"Everyone who belongs to the Truth hears my voice…" (John 18:37)

What’s Growing in Your Garden?

As I was weeding the garden this morning, I found myself mulling over one of the great mysteries of my childhood. Why do we pull up beautiful plants just because they are ‘weeds’? Aren’t bunches of dandelions – a child’s delight – a loving gift that is treasured by Moms throughout the world? So why do we regard them as unwelcome guests when they show up unannounced in our lawns and garden beds?

dandelion-photoFirst of all, we need to be clear about one thing. Weeds aren’t all bad. Not only can they be very beautiful, some are even edible – and delicious! (Think of those yummy dandelion greens!) Others – such as St. John’s wort and milk thistle – even have valuable medicinal properties. But weeds also have a dark side. They grow in places where they’re not wanted. They suck up a lot of water, and they steal soil nutrients from grass and other garden plants. If left unchecked, they can choke out and kill other, more desirable plants. Some weeds are even poisonous. Obviously, despite their beauty, some plants are not what they might first appear to be.

Poison Ivy is one weed that you would do well to avoid. Think: “Leaflets three; let it be.”

Poison Ivy is one weed that you would do well to avoid. Think: “Leaflets three; let it be.”

That got me thinking about life in general. Our interior lives are a kind of ‘spiritual garden’ where many different kinds of things grow – things that are good, but also things that are not so good. At the centre is our faith – the Word of God planted in our hearts. We want it to sprout up and flourish, like that tiny little mustard seed that once grown becomes a tree, “so that the birds of the air come and make nests in its branches” (Matthew 13:32). But if we are going to grow and mature – if we are going to become the people that God created us to be – we need to actively water and nourish our faith. Prayer, reflecting on Scripture, and participating in the sacraments are powerful ways to nurture the gardens of our hearts – whether on vacation or at other times of the year.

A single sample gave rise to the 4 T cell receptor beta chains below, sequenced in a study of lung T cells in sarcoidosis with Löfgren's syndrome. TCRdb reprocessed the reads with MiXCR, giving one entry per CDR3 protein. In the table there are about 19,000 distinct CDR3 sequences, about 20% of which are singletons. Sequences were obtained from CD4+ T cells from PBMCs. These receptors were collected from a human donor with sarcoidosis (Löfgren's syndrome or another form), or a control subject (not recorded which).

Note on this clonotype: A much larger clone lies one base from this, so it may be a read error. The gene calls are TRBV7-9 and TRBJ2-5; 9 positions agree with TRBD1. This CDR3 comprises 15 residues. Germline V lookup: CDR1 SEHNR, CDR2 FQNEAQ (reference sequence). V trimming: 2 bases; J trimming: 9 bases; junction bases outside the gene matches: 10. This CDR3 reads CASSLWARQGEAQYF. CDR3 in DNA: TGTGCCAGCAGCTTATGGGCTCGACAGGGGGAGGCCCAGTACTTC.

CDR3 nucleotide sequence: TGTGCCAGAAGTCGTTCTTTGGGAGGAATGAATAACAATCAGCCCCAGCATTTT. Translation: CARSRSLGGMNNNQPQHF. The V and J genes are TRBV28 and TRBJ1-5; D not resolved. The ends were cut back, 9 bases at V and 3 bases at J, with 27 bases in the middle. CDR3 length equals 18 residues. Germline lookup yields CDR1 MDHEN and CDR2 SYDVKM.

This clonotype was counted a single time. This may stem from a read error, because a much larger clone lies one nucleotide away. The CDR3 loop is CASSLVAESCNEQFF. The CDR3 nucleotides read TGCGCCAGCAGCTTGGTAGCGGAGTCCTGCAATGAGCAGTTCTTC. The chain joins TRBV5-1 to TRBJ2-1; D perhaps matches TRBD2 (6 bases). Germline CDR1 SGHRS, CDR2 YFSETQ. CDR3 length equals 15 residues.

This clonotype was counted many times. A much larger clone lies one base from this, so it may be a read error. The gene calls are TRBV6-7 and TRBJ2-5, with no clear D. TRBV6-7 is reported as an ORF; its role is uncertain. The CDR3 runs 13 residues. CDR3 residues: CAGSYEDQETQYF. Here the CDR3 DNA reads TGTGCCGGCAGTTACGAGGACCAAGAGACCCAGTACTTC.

A mustard tree begins from a seed that is only 1 – 2 mm in diameter.

A mustard tree begins from a seed that is only 1 – 2 mm in diameter.

But at the same time, we need to be careful. There are things that can creep into our gardens uninvited. (Remember the Garden of Eden?) At first, these things may seem beautiful and good. But if we allow them to grow in power – if we make them the focus of our lives instead of the means to draw closer to God – we may find that they take over, that they are ‘weeds’ in disguise. It may take us some time before we even realize that they aren’t the ‘good’ we seek.

For example, a healthy desire to eat well can turn into an obsessive (and disordered) desire to control our physical appearance. Or we might tell ourselvesworkaholic that we work crazy, long hours in order to provide a better living for our families – when in fact, it actually satisfies a deep need within ourselves that doesn’t have anything to do with their well being. Hobbies and other enjoyable activities – even something as simple (and healthy!) as wanting to be more active to improve our health – might begin to take up more space in our lives than is ideal. It’s all about balance. Most things are not good or bad in and of themselves, but we might need to check our priorities if we find that they are distracting us from the truly important stuff in life – things like nurturing our faith, spending time with our families, and doing the best job we can at work or at home. Left unchecked, self-centred desires can choke out the very people and beliefs we hold most dear.

Summer is a great time to take stock of the gardens of our hearts. And thankfully, when it comes to the spiritual life, we don’t need to worry about breaking out the sunscreen. All we have to do is to ask God – our spiritual ‘Sun’ – to illuminate the dark corners of our lives. Is there anything there that is in need of light, water, or nourishment? Is there anything that needs to be rooted out? Whatever God reveals, we can trust that He will show us what will bring about our most beautiful, most fruitful garden ever. Happy gardening!

– Sharon van der Sloot

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